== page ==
The next important item is the basketball. While the game originated in 1891,5 ball games as a whole hail from Mesoamerica. Most notably in cultures such as the Olmec, Maya, and Aztec,6 ball games had “special symbolic significance” in such civilizations due to the ball’s direct association with the sun. Just as the sun moves through the sky,7 the identically shaped ball gets passed around from player to player, almost always tossed through the air mirroring its celestial counterpart. With these ancient origins in mind, we can draw a connection to the ancient Unovan civilization, which placed Volcarona on the same level as a legendary Pokémon, or perhaps even a deity, due to its appearance as a sun of its own. In fact, the twin heroes myth of Unova may have been partly inspired by the Mayan twin heroes, Hunahpu and Xbalanque. Their exploits, chronicled in the Mayan sacred text, the Popul Vuh, revolve around defeating the gods of the underworld in a game of ball.8 While the twin heroes of Unova didn’t need to defeat any underworld deities, the story of Hunahpu and Xbalanque emphasizes the importance the Mayans held in the ball game,9 lending credence to the importance of the ball in N’s room and its association with the sun and ancient Unova. In addition, twin heroes and brothers of all sorts, both similar and opposing, are commonly recurring throughout numerous Indigenous American mythologies,10 again properly fitting inspiration for a region set in America, especially in regards to Unova’s origins.

In this way, aspects of N’s room encompass both the ancient and modern, encapsulating the theme of time, its progression, and its dichotomy in its entirety. What’s more, the train stuck in the basketball hoop is a blatant melding of the two times: the ancient lore of Unova and its founders combine with the modern methods N and Ghetsis use to enact their plan to herald a new king.

But returning strictly to the present, basketball is still a team game. The worn-down basketball is indicative of how much N must have played in-between sessions of being exposed to abused Pokémon. Bored out of his mind with almost all the time in the world, he surely got in ample practice—but what does it matter if N has no one to play the game with?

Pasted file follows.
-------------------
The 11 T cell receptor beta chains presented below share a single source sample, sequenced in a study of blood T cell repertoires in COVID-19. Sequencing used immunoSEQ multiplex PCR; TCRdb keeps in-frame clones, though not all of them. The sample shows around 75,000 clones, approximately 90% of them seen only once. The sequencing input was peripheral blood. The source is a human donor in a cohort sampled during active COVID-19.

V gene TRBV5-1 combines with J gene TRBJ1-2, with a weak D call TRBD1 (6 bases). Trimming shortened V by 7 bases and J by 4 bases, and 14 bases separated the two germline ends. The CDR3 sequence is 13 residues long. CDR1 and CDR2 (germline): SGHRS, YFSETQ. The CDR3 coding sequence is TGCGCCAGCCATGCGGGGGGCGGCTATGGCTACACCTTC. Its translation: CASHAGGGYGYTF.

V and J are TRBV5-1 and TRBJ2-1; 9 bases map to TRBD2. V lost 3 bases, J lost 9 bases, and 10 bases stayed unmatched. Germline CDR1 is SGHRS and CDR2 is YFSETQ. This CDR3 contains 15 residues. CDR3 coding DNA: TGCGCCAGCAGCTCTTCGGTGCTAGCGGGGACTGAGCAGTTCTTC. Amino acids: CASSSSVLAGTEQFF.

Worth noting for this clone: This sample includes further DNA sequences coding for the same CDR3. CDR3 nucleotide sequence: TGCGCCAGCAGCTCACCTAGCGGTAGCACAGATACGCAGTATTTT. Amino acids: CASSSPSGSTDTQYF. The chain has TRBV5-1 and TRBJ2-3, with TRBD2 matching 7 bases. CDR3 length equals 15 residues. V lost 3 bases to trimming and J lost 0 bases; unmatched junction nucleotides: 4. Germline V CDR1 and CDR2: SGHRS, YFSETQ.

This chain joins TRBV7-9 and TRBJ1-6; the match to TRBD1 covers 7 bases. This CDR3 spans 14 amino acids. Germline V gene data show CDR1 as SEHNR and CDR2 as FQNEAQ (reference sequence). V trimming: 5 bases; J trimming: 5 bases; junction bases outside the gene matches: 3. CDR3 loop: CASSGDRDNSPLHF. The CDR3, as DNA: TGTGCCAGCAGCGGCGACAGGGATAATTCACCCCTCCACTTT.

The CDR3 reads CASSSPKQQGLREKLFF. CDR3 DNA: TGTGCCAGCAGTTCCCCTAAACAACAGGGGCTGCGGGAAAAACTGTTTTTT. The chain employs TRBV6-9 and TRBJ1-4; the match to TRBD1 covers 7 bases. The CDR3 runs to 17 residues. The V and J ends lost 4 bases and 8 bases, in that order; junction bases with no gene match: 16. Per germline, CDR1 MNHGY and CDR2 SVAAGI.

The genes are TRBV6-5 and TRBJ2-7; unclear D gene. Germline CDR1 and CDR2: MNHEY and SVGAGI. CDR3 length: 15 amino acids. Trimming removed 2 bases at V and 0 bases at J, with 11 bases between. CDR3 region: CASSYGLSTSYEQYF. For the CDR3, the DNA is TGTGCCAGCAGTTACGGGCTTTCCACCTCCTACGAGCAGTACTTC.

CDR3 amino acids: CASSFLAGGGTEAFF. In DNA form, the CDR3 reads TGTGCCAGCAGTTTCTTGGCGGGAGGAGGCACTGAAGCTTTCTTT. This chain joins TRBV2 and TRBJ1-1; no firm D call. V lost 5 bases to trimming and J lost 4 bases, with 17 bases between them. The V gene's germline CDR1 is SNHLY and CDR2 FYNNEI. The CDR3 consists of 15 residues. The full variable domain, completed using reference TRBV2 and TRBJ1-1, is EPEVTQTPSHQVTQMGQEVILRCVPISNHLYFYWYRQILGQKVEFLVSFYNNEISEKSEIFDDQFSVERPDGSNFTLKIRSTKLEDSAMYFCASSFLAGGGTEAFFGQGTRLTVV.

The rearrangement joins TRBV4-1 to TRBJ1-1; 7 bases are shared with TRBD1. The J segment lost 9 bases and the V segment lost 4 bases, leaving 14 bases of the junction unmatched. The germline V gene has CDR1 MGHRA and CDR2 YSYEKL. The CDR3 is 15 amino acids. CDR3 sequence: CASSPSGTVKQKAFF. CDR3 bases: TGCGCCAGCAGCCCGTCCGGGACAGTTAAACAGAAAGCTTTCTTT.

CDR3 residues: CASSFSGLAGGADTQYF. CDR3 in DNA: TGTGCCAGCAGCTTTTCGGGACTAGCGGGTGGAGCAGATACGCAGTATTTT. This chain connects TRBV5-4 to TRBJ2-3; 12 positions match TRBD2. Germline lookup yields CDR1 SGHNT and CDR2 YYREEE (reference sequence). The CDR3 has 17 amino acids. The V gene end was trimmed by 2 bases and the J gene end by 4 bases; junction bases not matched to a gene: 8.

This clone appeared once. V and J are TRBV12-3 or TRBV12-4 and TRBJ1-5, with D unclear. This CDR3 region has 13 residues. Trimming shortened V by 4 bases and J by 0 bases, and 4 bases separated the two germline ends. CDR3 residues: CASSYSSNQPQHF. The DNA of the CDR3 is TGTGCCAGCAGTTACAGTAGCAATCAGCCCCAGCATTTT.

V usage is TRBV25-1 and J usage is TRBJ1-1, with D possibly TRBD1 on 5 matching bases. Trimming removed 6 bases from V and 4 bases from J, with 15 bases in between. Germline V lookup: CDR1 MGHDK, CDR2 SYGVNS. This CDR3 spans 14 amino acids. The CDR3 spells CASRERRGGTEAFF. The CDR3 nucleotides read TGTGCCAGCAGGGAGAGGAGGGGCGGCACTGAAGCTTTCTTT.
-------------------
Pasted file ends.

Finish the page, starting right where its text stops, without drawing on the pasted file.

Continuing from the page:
In the same way, N could be considered a prodigy of a Pokémon Trainer: he can speak to Pokémon directly, giving him an innate advantage over anyone else. As a result, he is always a few steps ahead of you in your mission to earn all the region’s badges and even to challenge the League. But just like playing basketball by yourself, what does it matter if N doesn’t have a rival?

Indeed, Ghetsis was grooming N to take down Alder, but Alder hardly qualifies as a rival to N. Everyone anticipated Alder to fall due to his negligence and growing rusty as a Trainer. N was brought up to believe he was a king, above all others, the sky itself beneath him, with no equals. But in the end, an equal was all he wanted, just as the original twin heroes had each other. Not just one hero entirely in the right who possessed all the power, but two peers who balanced each other out, both yin and yang.

N did not need to approach you in Accumula Town—that was not a part of Ghetsis’s plan. He did not need to continue to challenge you throughout your journey, he did not need to ask your Pokémon about what kind of person you are, he did not need to encourage you to seek out the other dragon, and he did not need to extend a bridge to you and give you the opportunity to challenge him within his castle walls. But he did. Just as he subtly began to disassemble the destiny Ghetsis laid out for him by taking apart the train tracks, N subconsciously desired an equal in spite of being raised as a basketball player without a team, a Trainer without a rival, a king above all mere commoners. Throughout your adventure in Unova, he found that equal in you.

So, naturally, your next course of action is to provide him with the battle he seeks.

1. Jack Tresidder, ed., The Complete Dictionary of Symbols (Chronicle Books, 2005).
2. Lynley Stace, “The Symbolism of Trains In Literature,” January 13, 2019, https://www.slaphappylarry.com/trains-symbolism-literature/.
3. Stace, “The Symbolism of Trains.”
4. Stace, “The Symbolism of Trains.”
5. Larry W Donald, Robert G Logan, and William George Mokray, “Basketball,” Encyclopædia Britannica, August 20, 2020, https://www.britannica.com/sports/basketball.
6. Nicoletta Maestri and K Kris Hirst, “The Ancient Mesoamerican Ballgame,” ThoughtCo., September 3, 2018, https://www.thoughtco.com/ancient-mesoamerican-ball-game-origins-171572.
7. Hans Biedermann, Dictionary of Symbolism, trans. James Hulbert (New York: Meridian, 1992).
8. Tresidder, The Complete Dictionary.
9. “Hunahpu and Xbalanque,” Encyclopedia.com, December 21, 2020, https://www.encyclopedia.com/history/encyclopedias-almanacs-transcripts-and-maps/hunahpu-and-xbalanque.
10. “Native American Mythology,” Encyclopedia.com, October 16, 2020, https://www.encyclopedia.com/humanities/news-wires-white-papers-and-books/native-american-mythology